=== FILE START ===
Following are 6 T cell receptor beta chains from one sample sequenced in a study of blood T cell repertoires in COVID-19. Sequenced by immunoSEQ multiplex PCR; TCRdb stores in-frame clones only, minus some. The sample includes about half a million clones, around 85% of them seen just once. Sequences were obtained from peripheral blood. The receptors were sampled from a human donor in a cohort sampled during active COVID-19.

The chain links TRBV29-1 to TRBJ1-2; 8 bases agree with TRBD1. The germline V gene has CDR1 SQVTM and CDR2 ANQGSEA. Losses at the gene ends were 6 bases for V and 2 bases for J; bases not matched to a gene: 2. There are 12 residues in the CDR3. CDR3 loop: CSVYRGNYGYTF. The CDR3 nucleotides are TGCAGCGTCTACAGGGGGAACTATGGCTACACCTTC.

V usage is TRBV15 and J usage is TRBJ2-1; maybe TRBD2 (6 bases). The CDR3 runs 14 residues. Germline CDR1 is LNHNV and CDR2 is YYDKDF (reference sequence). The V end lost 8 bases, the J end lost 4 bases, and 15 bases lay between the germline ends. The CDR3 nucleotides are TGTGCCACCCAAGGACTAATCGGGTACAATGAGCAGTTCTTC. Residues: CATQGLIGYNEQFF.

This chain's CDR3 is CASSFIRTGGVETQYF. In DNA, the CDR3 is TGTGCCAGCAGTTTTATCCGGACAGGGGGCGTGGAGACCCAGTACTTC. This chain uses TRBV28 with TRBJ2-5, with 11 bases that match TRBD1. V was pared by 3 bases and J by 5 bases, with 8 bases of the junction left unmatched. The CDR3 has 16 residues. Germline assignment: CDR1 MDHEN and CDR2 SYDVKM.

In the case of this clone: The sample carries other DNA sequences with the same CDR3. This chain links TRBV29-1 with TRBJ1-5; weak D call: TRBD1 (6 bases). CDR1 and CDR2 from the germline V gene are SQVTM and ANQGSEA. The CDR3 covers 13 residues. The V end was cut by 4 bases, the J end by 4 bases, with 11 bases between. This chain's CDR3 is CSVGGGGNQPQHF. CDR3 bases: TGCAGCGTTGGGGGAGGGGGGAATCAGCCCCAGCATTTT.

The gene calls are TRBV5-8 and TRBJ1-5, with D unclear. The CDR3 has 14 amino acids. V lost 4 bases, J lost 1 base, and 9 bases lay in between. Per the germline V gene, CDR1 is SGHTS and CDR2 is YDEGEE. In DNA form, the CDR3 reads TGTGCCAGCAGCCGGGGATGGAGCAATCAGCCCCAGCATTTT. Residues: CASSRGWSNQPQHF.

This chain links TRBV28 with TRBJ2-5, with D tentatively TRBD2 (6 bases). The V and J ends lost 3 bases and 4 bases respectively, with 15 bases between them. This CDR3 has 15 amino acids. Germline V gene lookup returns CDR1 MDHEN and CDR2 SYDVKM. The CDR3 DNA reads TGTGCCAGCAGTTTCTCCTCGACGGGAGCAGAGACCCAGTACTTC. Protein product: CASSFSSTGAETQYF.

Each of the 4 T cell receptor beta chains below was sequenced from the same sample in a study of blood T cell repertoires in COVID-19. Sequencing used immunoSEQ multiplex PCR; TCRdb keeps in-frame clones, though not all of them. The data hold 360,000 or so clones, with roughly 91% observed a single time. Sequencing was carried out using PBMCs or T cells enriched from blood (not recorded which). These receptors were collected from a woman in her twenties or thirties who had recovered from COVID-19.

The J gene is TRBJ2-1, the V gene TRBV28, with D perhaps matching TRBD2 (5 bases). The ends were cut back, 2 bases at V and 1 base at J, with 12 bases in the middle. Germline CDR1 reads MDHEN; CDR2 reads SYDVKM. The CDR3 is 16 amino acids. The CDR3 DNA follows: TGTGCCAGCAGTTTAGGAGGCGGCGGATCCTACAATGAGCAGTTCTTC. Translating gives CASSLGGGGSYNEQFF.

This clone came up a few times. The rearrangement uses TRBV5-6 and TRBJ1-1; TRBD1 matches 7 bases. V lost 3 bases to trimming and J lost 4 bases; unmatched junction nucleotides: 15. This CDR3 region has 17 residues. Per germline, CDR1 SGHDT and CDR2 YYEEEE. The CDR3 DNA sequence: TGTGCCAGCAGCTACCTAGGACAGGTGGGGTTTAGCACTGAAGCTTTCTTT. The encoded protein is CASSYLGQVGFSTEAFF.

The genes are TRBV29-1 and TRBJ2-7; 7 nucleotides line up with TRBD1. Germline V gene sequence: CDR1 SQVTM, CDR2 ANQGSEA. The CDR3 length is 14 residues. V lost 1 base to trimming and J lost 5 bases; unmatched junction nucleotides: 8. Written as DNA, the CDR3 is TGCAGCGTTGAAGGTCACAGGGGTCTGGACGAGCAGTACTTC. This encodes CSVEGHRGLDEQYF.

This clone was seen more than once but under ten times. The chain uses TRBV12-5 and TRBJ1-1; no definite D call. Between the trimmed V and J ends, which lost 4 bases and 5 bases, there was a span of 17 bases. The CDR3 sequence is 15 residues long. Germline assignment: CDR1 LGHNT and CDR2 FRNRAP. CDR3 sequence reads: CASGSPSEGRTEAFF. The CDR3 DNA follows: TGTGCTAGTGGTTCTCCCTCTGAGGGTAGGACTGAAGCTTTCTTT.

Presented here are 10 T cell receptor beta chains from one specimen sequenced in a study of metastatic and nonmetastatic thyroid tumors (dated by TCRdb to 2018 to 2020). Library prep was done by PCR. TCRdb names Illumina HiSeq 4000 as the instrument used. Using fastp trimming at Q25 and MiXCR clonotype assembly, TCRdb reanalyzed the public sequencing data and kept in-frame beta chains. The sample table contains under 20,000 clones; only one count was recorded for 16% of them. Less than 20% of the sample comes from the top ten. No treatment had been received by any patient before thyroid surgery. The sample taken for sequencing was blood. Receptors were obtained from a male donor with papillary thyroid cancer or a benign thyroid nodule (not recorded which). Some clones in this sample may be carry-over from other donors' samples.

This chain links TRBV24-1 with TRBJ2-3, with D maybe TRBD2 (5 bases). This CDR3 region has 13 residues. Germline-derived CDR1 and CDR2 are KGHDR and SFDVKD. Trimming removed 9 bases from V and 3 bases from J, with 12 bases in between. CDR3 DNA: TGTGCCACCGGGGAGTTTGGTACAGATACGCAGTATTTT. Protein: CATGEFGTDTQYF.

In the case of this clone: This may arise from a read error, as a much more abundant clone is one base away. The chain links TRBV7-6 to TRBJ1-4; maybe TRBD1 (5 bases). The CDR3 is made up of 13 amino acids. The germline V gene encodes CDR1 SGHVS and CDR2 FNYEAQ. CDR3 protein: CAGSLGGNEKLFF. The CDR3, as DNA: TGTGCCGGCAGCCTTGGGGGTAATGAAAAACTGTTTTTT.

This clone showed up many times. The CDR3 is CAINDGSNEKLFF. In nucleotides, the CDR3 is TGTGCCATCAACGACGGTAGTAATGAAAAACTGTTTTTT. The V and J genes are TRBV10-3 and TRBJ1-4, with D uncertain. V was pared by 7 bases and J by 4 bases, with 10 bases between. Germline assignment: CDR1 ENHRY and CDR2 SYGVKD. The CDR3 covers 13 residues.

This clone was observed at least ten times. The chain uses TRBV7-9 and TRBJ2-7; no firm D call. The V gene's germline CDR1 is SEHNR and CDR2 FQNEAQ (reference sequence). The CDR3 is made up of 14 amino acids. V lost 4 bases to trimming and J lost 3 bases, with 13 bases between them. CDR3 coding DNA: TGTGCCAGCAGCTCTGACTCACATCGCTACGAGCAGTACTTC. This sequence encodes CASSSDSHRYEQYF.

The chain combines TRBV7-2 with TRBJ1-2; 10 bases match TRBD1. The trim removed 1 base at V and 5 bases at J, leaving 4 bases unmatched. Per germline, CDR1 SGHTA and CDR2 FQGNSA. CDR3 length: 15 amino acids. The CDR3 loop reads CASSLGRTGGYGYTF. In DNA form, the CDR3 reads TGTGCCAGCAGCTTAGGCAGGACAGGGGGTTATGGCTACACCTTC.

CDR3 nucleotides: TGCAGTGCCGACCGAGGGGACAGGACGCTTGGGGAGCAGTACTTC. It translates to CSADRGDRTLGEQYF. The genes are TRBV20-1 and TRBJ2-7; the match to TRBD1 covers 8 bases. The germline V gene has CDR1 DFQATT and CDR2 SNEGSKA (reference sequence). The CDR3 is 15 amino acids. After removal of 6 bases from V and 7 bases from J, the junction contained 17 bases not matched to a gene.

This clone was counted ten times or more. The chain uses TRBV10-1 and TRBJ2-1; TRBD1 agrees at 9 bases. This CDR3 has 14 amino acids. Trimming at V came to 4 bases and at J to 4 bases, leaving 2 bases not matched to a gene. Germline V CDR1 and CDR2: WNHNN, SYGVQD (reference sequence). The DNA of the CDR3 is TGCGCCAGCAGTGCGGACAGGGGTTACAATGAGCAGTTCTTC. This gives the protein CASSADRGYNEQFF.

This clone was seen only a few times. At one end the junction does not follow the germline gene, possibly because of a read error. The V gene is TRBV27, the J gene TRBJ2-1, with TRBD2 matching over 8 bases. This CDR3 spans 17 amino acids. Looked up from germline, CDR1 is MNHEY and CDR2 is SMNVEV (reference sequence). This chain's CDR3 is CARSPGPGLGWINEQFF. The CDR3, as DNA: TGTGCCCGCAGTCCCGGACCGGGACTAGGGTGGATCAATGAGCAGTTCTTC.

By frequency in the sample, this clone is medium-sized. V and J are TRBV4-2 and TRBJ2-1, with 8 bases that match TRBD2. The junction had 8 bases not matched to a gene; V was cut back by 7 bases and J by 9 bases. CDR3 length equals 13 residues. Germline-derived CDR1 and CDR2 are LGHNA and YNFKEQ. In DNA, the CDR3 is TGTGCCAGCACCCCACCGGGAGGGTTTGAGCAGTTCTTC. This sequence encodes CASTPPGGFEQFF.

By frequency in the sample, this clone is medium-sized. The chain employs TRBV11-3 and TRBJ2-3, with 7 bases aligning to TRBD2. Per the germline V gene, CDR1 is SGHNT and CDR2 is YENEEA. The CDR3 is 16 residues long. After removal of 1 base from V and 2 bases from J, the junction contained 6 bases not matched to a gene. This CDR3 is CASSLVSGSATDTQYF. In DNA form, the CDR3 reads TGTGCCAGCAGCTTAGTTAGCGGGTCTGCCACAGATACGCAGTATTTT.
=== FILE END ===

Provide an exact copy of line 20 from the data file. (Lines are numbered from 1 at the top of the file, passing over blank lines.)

This clone was counted ten times or more. The chain uses TRBV10-1 and TRBJ2-1; TRBD1 agrees at 9 bases. This CDR3 has 14 amino acids. Trimming at V came to 4 bases and at J to 4 bases, leaving 2 bases not matched to a gene. Germline V CDR1 and CDR2: WNHNN, SYGVQD (reference sequence). The DNA of the CDR3 is TGCGCCAGCAGTGCGGACAGGGGTTACAATGAGCAGTTCTTC. This gives the protein CASSADRGYNEQFF.